Photonic Crystal Array Lases at Stanford
Lasers based on nanocavities in photonic crystals have been widely investigated because of the high density of states associated with these tiny devices, which leads to low lasing thresholds and to high direct-modulation rates. But their drawback to date has been a low output power, typically on the order of nanowatts, which is too low for nearly all applications.
Figure 1. Each nanocavity in the 280-nm-thick photonic crystal membrane produced a separate output beam, but the cavities were coupled so the beams combined coherently and output was not diminished by destructive interference among the individual beams.
Recently, researchers at Stanford University’s Ginzton Laboratory in Stanford, Calif., fabricated an array of multiple nanocavities in an InP material system. The individual nanocavities were phase-locked together to produce a coherent output beam containing two orders of magnitude more power than typically obtained from a single nanocavity. Moreover, theory predicts that such nanocavity arrays can be directly modulated at high speeds, leading the scientists to conclude that these new lasers have the potential to be high-speed, high-power single-mode sources for telecommunications and other applications.
Figure 2. Scanning-electron micrographs show the top surface of the membrane. The image at the top shows a single nanocavity, and the one on the bottom shows an array of nanocavities. One of the experimental lasers comprised a membrane with 81 coupled nanocavities in a 9 × 9 matrix. ©OSA.
They fabricated the array in a 280-nm-thick membrane containing the photonic-crystal structure and four InGaAsP quantum wells (Figures 1 and 2). The periodicity of the holes was 500 nm, and their diameters ranged from 160 to 230 nm in different membranes. Different hole sizes resulted in different resonant frequencies for the nanocavities in different membranes. They designed the cavities to have outputs in the communications band around 1540 nm.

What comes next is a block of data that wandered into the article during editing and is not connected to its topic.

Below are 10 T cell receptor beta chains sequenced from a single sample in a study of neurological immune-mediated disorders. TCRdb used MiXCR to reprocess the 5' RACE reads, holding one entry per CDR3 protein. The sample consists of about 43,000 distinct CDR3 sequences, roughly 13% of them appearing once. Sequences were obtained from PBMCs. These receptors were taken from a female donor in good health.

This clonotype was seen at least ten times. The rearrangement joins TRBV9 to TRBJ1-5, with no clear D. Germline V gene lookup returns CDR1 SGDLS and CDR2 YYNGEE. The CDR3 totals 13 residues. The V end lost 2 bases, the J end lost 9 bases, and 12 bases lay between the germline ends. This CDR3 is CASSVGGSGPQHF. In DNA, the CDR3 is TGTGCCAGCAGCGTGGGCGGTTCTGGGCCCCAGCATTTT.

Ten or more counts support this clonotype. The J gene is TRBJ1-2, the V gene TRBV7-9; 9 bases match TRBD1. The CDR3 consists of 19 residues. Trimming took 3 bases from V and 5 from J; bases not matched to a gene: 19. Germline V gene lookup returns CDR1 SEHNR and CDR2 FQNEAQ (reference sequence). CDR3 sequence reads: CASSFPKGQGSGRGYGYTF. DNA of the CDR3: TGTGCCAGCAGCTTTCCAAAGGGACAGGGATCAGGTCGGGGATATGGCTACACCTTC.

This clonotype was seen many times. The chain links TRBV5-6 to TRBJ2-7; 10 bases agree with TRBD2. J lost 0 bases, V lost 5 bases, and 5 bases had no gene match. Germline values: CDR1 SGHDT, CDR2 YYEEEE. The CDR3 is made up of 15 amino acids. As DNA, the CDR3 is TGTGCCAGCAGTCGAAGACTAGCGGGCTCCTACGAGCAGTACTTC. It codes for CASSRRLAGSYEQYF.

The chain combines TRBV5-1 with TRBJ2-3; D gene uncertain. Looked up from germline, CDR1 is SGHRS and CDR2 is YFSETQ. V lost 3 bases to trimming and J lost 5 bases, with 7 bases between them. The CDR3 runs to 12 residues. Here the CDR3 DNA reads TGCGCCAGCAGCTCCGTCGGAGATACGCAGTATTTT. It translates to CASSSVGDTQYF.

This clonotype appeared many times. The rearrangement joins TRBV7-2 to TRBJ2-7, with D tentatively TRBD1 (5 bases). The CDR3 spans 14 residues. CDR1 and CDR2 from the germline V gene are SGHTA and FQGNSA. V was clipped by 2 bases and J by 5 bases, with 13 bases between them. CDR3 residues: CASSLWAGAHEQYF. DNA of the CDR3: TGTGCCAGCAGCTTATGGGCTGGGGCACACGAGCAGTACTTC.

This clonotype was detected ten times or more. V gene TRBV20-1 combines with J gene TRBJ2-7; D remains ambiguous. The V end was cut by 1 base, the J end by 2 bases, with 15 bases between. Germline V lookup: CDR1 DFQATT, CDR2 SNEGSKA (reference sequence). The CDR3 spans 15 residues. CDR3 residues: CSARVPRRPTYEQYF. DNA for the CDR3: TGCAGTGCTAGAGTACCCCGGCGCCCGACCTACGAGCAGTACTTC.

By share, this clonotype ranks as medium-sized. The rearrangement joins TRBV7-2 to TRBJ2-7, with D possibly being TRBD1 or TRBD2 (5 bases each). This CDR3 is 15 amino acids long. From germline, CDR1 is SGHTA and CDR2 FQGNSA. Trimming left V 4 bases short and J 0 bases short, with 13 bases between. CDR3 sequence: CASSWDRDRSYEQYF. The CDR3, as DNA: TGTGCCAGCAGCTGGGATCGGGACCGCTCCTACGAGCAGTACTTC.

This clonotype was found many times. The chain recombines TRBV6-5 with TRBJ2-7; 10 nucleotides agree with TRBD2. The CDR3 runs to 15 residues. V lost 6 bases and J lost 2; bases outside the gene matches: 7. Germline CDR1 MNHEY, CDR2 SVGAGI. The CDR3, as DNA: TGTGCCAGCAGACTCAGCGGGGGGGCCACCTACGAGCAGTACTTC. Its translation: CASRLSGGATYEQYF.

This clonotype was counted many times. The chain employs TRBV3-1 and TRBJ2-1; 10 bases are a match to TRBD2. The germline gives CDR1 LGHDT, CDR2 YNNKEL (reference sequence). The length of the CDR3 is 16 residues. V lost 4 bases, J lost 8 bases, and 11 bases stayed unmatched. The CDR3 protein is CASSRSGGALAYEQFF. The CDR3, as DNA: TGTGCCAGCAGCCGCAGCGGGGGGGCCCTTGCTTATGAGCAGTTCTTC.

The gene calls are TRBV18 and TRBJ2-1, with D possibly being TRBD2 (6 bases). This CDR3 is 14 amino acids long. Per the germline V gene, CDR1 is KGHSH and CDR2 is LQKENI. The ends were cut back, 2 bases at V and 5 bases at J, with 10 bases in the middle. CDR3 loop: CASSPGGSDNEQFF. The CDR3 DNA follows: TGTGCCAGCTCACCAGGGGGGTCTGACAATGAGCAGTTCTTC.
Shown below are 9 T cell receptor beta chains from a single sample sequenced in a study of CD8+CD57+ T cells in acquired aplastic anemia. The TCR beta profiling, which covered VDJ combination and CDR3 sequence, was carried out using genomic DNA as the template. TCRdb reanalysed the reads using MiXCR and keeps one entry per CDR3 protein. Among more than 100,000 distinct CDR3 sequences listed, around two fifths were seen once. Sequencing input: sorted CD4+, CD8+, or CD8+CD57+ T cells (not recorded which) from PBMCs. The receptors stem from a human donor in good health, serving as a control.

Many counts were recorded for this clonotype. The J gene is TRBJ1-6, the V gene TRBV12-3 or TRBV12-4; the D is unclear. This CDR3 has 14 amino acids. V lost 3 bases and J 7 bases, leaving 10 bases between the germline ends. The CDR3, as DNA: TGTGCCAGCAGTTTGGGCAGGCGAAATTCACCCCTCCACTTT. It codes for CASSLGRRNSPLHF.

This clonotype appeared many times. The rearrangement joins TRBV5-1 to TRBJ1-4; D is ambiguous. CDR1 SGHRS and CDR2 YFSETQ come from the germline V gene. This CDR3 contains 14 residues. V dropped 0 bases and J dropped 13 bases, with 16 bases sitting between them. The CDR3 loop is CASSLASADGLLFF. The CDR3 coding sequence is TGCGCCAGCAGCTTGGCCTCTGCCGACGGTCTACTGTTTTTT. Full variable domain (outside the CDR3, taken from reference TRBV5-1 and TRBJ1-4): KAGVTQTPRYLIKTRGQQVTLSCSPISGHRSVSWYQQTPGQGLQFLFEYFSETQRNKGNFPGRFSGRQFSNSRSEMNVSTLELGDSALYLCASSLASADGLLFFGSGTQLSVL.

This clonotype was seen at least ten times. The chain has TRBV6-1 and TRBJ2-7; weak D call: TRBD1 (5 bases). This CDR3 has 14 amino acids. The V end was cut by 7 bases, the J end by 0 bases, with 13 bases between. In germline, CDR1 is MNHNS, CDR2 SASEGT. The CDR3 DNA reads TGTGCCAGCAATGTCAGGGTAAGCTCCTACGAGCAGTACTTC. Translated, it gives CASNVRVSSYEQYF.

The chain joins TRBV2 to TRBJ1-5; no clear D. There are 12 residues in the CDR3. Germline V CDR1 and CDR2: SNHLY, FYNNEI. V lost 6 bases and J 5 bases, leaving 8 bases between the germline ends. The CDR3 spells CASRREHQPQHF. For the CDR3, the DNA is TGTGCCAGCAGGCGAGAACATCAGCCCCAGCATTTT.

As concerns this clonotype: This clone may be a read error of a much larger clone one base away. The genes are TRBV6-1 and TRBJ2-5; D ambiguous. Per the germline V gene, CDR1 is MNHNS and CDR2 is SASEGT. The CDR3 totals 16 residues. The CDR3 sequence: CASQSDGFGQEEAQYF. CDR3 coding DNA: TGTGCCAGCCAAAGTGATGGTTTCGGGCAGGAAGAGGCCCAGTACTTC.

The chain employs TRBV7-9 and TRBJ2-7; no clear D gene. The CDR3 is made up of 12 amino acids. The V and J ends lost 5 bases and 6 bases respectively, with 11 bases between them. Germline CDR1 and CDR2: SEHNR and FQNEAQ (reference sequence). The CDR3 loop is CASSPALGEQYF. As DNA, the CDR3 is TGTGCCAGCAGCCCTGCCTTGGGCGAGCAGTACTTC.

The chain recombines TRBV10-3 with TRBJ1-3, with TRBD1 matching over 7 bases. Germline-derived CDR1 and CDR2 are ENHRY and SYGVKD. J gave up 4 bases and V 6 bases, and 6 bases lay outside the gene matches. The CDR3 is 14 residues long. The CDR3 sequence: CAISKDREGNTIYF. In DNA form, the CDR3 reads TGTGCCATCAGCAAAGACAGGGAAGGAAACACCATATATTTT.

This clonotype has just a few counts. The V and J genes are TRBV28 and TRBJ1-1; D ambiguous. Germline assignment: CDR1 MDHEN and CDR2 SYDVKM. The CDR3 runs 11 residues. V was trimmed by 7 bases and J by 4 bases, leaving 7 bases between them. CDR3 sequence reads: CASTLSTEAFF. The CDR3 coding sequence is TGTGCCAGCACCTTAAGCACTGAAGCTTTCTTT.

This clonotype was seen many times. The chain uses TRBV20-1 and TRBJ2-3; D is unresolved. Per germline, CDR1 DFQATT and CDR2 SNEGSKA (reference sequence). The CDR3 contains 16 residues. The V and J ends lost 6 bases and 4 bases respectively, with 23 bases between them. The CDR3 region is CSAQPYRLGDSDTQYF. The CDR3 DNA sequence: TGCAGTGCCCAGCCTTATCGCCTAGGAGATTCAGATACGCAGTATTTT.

A 9 × 9 array of nanocavities occupied an ~15-µm-square area in the membrane, and the scientists focused 808-nm pump light from a diode laser to the same size on the surface of the membrane.
Figure 3. The coherent beam from the array of nanocavities exhibited a single-mode spectrum. The dashed curve is a Lorentzian fit with a 0.23-nm linewidth. ©OSA.
The pump power was pulsed, with 20-ns-long pulses at a 1 percent duty cycle, to avoid overheating the membrane. They measured a single-mode peak output power of 12 µW with a peak pump power of 2.4 mW. The single-mode spectrum above threshold had a Lorentzian shape (Figure 3).
The researchers compared the performance of arrays of nanocavities with that of single nanocavities. They found that the laser threshold increased with the number of coupled nanocavities, but that the laser efficiency rose more rapidly than the threshold. That implies that more power can be extracted from each nanocavity in an array than from the same nanocavity alone. Indeed, they observed that the maximum power from the nanocavity array laser — more than 12 µW — was about 100 times what a single cavity produced, while the threshold increased only 10 times (Figure 4).
Figure 4. The pump power obtained from each nanocavity in an 81-cavity array was greater than that obtained from a single nanocavity. The scientists estimate that more than half of the 81 cavities were coupled and contributing to the output shown here. The total output from the array was ~100 times that of a single nanocavity, while the threshold power increased by only 10 times. ©OSA.
Comparing their experimental results with those from a computer simulation, they concluded that many of the available 81 cavities in the array were lasing together. They also showed that such a rapid increase in laser efficiency without sacrificing the low threshold is possible only if the coupled lasers have strong cavity effects, as in photonic crystal nanocavities.
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